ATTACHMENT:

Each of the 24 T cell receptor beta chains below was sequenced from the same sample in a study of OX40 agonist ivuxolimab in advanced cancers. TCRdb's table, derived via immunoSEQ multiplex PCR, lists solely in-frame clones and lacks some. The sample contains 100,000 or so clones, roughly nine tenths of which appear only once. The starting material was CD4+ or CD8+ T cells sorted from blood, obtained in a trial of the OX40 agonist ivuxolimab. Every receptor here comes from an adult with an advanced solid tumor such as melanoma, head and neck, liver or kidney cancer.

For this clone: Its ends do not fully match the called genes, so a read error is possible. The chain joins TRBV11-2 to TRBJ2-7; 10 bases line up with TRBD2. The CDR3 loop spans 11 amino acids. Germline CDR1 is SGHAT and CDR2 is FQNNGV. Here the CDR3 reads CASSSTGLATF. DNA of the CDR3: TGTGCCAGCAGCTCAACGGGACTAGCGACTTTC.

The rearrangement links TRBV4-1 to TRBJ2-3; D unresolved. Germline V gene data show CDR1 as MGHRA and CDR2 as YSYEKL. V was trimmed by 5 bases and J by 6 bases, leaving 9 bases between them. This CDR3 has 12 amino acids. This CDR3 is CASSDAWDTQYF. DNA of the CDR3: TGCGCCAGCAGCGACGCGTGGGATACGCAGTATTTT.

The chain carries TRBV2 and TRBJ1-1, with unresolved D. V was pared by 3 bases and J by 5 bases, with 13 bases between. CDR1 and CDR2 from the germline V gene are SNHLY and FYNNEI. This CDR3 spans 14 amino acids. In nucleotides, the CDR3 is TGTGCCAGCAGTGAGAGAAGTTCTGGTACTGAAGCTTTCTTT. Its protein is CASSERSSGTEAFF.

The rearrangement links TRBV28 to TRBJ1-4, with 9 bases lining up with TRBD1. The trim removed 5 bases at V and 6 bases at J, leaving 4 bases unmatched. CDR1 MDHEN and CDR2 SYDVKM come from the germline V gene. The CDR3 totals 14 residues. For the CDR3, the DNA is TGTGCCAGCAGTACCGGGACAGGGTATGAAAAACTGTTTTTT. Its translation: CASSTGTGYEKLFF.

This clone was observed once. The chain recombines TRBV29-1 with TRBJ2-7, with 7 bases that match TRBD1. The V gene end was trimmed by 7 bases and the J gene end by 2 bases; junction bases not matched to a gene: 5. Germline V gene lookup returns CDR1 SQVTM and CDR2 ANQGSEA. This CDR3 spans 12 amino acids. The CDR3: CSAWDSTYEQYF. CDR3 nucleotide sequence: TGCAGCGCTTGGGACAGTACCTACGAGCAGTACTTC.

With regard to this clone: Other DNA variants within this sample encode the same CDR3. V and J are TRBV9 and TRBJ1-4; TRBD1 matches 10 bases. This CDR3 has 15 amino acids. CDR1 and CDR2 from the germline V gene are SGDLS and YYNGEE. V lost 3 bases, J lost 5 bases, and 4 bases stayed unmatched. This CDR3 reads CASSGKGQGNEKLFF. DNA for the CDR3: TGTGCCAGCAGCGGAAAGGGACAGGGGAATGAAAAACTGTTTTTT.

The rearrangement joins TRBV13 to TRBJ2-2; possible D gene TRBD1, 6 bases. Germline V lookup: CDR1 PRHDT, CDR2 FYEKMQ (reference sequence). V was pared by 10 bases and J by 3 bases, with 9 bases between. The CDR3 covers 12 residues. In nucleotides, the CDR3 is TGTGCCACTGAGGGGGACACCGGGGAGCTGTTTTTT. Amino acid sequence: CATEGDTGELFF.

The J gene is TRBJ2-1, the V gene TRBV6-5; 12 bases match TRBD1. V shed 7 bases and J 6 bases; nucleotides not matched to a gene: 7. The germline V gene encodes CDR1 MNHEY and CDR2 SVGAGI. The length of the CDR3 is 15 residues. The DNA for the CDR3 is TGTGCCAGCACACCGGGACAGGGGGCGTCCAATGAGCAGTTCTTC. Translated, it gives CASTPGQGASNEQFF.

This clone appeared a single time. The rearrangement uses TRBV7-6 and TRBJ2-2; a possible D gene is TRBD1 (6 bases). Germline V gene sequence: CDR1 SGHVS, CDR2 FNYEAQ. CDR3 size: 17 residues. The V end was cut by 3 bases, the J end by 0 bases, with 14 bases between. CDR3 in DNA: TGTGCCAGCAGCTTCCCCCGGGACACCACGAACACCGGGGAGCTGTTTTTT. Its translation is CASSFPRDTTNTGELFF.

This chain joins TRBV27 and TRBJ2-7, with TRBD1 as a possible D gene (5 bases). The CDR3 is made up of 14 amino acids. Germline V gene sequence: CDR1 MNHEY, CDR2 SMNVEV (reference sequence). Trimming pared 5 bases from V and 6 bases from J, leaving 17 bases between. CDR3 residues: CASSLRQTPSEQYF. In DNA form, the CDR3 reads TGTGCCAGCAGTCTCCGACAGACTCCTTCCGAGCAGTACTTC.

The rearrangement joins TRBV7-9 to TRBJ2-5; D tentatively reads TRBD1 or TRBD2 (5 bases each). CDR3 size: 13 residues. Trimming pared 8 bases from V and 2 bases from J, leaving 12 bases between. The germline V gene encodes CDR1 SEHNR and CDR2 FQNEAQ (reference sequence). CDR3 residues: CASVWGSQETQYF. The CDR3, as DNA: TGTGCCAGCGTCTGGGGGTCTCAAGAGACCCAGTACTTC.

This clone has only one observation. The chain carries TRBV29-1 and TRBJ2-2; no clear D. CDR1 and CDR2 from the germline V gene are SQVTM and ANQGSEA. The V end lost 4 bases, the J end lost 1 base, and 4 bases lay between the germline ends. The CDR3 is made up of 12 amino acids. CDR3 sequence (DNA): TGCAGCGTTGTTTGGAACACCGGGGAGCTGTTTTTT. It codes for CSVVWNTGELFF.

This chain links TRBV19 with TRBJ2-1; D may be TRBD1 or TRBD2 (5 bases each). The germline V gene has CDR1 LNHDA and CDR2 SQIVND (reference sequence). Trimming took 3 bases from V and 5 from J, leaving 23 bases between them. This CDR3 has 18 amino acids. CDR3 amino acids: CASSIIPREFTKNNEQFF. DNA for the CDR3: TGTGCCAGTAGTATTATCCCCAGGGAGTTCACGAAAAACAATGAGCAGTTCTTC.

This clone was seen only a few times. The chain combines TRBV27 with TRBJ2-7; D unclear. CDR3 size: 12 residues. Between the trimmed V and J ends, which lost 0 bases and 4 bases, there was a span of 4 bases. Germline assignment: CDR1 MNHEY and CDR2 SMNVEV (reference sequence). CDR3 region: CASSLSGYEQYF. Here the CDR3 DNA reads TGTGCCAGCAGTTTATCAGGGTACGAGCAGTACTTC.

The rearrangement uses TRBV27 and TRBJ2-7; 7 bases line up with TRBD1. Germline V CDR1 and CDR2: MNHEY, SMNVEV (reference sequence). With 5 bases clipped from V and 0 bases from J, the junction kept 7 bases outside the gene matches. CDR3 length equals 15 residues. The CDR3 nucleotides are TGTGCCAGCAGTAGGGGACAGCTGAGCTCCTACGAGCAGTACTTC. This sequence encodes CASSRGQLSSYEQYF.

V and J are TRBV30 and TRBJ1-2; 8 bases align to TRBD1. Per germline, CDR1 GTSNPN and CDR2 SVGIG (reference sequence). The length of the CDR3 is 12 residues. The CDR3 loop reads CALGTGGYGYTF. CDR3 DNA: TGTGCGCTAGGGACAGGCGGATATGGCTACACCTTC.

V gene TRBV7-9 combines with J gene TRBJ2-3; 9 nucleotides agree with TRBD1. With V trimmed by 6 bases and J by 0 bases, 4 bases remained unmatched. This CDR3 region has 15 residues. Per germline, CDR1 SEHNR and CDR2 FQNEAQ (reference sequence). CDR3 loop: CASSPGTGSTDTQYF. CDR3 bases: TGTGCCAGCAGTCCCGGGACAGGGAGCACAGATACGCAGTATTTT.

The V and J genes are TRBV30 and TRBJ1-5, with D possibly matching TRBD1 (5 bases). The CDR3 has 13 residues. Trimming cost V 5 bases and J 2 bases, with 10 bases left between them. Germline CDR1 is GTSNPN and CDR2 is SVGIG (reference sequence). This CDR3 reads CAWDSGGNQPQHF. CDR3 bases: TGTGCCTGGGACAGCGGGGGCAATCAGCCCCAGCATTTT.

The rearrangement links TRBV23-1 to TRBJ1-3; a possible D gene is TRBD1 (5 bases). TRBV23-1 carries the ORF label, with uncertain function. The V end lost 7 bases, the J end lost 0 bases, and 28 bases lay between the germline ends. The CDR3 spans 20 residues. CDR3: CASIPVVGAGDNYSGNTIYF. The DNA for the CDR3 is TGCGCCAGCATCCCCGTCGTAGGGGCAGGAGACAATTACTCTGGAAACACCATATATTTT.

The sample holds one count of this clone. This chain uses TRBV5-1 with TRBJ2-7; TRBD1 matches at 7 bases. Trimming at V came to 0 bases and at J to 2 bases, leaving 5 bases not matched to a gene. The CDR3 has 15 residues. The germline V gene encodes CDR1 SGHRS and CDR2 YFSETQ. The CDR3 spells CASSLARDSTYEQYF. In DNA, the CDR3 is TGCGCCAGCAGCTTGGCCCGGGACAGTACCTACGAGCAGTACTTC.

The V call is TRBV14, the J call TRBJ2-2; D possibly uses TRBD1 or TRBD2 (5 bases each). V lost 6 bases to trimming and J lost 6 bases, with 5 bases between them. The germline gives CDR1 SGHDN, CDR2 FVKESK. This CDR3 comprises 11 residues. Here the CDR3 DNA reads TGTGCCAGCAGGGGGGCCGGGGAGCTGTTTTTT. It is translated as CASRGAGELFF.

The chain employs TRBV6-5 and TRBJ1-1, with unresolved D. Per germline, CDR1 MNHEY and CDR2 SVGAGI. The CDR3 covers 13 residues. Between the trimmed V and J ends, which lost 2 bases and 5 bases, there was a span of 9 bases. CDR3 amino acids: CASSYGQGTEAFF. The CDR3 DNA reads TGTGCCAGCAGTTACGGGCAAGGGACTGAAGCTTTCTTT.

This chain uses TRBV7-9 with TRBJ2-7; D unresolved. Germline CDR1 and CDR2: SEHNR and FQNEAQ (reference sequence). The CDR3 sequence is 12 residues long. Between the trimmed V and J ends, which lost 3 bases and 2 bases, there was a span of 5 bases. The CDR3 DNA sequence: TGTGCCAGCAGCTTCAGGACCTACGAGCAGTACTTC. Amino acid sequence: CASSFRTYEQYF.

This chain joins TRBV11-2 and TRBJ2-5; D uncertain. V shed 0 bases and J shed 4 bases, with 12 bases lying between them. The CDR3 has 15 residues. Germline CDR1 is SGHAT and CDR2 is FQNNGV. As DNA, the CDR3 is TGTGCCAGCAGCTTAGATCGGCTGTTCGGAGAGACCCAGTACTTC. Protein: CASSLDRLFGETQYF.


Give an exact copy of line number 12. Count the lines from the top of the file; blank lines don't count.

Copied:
The rearrangement joins TRBV7-9 to TRBJ2-5; D tentatively reads TRBD1 or TRBD2 (5 bases each). CDR3 size: 13 residues. Trimming pared 8 bases from V and 2 bases from J, leaving 12 bases between. The germline V gene encodes CDR1 SEHNR and CDR2 FQNEAQ (reference sequence). CDR3 residues: CASVWGSQETQYF. The CDR3, as DNA: TGTGCCAGCGTCTGGGGGTCTCAAGAGACCCAGTACTTC.